457852 An Overview of the U.S. Doe Carbon Storage Program’s Approach to Developing Safe, Effective Commercial Carbon Storage Technologies

Thursday, November 17, 2016: 8:30 AM
Van Ness (Hilton San Francisco Union Square)
Erik Albenze1, Kanwal Mahajan2 and Traci Rodosta2, (1)National Energy Technology Laboratory, Pittsburgh, PA, (2)National Energy Technology Laboratory, Morgantown, WV

The Carbon Storage Program implemented by the U.S. Department of Energy’s (DOE) Office of Fossil Energy and managed by the National Energy Technology Laboratory (NETL) is helping to develop technologies that safely and permanently store carbon dioxide (CO2) without adversely impacting natural resources or hindering economic growth. Specifically, the Carbon Storage program is developing and advancing carbon capture and storage (CCS) technologies both onshore and offshore that will significantly improve the effectiveness of the technology, reduce the cost of implementation, and be ready for widespread commercial deployment. Since 1997, DOE’s Carbon Storage program has significantly expanded the CCS knowledge base in selected technology areas through a diverse portfolio of applied research projects and field demonstrations. The Storage program is comprised of three primary technology components: (1) Advanced Storage R&D, (2) Storage Infrastructure, and (3) Sub-Disciplinary R&D. These areas work together to address significant technical challenges in order to meet program goals that support the scale-up and widespread deployment of CCS.

The Carbon Storage Program pursues the advancement of fossil fuel power-generation technologies by supporting the development of technologies which follow a sequential progression of scales (stages) toward making the technology available for commercial deployment. The scale of a technology is the size of the system relative to the final scale of the application, which in this case is a full-scale commercial power production or industrial facility. As RD&D progresses, the scale of the tests increases incrementally from lab/bench scale, to pilot scale, to pre-commercial scale, and to full-commercial scale. The acceptable degree of system integration at each scale is based on the scope of the technology under development within a particular research effort. As the test scale increases, the duration and cost of the projects increase, as does the probability of technical success. In order to assess the progress towards commercialization of a specific technology, a Technology Readiness Level (TRL) concept has been adopted by the Carbon Storage Program to help guide and evaluate the RD&D process. TRLs provide an assessment of the technology development progress on the path to meet final performance specifications. The TRL for a technology is established based upon the scale, degree of system integration, and test environment in which the technology has been successfully demonstrated.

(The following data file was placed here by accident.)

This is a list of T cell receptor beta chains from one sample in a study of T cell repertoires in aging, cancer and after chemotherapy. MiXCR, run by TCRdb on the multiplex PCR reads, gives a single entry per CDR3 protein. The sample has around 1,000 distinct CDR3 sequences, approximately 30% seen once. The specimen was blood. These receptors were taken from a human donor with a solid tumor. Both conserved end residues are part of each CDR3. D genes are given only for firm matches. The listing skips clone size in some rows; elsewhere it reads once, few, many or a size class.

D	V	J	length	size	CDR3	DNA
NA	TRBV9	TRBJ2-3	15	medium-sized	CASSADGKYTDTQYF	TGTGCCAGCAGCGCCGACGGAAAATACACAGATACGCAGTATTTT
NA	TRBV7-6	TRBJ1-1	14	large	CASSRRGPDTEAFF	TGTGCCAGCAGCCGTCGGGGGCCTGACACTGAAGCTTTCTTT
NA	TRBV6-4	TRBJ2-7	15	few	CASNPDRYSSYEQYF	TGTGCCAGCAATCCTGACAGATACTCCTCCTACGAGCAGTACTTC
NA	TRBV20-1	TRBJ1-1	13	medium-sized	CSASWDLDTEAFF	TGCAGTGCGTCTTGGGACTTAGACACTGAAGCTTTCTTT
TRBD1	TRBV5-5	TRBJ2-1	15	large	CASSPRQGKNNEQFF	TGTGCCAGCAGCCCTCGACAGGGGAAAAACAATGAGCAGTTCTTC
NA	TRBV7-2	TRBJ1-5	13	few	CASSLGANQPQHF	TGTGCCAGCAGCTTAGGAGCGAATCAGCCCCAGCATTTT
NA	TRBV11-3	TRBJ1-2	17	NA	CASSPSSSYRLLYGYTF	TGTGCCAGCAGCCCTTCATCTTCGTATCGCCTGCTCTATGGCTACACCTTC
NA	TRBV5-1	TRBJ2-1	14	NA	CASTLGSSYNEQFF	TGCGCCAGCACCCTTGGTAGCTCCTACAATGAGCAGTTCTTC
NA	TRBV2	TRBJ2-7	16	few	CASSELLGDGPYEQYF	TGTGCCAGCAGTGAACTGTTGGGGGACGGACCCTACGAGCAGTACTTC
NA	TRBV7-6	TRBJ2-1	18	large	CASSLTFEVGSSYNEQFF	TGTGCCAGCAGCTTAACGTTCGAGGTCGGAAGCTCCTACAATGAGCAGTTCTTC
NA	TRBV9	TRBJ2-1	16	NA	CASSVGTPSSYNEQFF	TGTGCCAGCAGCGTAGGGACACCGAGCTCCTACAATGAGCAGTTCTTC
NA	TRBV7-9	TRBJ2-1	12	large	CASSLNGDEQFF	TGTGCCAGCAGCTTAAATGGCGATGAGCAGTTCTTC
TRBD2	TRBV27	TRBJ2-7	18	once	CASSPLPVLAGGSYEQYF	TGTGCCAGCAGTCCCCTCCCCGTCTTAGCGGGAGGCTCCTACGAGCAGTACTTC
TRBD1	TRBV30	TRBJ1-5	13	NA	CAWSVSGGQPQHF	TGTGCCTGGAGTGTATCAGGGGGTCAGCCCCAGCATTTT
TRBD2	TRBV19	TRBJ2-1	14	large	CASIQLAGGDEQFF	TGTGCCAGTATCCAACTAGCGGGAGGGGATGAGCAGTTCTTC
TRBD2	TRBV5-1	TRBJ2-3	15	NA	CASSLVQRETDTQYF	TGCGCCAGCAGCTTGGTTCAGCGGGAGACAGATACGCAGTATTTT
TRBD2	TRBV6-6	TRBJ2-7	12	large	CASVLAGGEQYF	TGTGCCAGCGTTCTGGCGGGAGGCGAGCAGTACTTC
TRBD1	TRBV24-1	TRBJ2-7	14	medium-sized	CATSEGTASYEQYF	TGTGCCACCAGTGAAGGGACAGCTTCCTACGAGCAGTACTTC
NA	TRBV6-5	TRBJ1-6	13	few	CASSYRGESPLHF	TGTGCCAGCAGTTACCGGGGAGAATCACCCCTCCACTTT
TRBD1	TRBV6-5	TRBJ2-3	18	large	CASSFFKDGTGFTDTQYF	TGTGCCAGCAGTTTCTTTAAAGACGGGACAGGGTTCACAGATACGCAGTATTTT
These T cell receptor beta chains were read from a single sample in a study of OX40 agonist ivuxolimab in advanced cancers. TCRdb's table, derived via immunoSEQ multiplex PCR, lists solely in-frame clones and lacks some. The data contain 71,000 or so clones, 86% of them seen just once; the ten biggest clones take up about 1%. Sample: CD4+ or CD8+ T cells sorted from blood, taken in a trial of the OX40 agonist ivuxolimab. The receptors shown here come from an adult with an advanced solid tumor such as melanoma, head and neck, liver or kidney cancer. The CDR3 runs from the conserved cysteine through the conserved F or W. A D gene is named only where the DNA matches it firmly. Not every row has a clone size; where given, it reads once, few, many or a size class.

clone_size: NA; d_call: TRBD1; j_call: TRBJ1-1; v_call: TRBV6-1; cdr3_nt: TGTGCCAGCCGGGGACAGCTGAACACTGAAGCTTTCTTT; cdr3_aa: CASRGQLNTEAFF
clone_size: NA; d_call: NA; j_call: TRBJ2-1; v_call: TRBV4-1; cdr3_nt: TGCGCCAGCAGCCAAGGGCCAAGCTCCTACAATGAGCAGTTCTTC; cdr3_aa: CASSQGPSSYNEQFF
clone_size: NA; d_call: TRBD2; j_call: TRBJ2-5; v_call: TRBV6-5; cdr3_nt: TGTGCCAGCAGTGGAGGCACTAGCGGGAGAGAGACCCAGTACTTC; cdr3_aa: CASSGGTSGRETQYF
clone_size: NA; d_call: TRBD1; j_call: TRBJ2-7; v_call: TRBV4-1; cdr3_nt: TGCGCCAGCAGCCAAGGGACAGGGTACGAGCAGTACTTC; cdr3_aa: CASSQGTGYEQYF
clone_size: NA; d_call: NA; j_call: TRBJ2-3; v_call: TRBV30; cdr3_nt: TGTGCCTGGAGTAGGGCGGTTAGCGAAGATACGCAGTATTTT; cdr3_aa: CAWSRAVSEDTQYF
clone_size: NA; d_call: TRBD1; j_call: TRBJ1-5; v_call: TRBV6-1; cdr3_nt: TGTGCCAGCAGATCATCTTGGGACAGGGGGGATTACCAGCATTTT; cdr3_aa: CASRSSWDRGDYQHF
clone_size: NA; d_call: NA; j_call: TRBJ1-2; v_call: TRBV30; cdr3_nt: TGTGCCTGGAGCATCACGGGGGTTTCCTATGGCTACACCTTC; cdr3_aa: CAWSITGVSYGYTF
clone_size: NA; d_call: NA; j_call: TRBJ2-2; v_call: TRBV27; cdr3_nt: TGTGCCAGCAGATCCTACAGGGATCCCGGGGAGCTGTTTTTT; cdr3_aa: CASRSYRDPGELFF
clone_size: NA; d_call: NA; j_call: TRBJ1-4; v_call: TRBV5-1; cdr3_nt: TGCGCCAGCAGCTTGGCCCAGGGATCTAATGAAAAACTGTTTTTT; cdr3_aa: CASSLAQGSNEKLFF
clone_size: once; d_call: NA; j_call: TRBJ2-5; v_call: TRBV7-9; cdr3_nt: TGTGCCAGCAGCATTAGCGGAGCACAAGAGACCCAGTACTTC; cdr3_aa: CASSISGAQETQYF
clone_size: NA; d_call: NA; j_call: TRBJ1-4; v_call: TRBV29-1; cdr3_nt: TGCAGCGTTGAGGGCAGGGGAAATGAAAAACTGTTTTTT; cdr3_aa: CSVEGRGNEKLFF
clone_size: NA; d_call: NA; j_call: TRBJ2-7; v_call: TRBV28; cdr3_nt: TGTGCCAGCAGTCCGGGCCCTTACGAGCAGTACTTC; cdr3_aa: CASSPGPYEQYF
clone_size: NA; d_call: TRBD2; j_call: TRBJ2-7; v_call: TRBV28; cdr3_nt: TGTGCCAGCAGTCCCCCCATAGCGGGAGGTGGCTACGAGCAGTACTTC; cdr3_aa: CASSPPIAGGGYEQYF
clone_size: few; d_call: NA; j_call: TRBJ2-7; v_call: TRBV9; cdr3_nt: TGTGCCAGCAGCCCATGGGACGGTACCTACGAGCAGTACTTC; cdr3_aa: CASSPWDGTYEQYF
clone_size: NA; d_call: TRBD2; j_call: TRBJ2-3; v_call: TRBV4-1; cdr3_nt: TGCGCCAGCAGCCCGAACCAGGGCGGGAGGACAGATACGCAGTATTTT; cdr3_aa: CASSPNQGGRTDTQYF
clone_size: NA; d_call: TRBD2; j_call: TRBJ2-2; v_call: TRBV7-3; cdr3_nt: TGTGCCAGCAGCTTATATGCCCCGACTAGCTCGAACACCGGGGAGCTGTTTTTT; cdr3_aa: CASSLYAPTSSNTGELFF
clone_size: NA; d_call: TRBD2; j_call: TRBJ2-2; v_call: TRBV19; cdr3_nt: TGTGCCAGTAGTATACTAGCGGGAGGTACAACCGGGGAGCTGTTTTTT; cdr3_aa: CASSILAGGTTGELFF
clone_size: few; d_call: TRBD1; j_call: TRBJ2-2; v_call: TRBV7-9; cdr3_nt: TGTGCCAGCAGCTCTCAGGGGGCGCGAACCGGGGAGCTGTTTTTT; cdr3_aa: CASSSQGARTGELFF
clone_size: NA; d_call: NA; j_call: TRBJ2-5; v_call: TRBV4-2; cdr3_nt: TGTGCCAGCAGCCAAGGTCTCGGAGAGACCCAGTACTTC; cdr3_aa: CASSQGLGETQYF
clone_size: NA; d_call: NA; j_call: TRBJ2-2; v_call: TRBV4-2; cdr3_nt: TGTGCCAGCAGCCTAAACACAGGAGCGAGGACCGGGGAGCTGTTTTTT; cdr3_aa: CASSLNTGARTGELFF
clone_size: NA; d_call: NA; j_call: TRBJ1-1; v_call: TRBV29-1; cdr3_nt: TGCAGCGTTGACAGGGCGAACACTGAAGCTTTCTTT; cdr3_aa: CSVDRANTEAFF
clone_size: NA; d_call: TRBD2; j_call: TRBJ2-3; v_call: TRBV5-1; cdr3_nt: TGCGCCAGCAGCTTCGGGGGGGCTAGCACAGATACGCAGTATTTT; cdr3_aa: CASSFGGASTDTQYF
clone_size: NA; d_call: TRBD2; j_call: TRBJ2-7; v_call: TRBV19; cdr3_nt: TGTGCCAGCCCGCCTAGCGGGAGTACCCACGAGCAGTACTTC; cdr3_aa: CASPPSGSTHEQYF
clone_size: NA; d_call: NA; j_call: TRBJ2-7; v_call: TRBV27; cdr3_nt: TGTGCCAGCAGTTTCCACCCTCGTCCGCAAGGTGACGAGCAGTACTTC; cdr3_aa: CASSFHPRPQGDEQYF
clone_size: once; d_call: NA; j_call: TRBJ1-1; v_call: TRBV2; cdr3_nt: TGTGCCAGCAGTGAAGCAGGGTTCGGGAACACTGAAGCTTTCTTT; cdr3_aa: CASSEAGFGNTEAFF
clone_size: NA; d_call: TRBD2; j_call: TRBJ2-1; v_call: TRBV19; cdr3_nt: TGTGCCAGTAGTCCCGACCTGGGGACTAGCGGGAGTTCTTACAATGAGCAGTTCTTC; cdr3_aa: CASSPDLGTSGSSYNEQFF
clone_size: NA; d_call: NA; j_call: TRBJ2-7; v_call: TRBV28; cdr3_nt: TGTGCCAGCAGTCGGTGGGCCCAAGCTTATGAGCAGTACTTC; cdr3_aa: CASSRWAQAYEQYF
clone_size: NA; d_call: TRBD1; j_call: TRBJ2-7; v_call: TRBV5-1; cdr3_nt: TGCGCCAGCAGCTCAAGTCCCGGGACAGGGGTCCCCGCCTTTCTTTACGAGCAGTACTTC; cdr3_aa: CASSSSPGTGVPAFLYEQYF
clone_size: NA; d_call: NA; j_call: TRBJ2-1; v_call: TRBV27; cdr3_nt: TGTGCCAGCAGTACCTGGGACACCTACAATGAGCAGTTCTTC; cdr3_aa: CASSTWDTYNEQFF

CCS and other clean coal technologies are expected to play a critical role in mitigating CO2 emissions while supporting energy security throughout the world. DOE’s Carbon Storage program has positioned the United States on a path toward ensuring that the enabling technologies will be available to address the demands of new regulations and impact CCS projects in the 2020–2030 timeframe. Continued U.S. leadership in technology development and future deployment is important to the cultivation of economic rewards and new business opportunities, both domestically and abroad.

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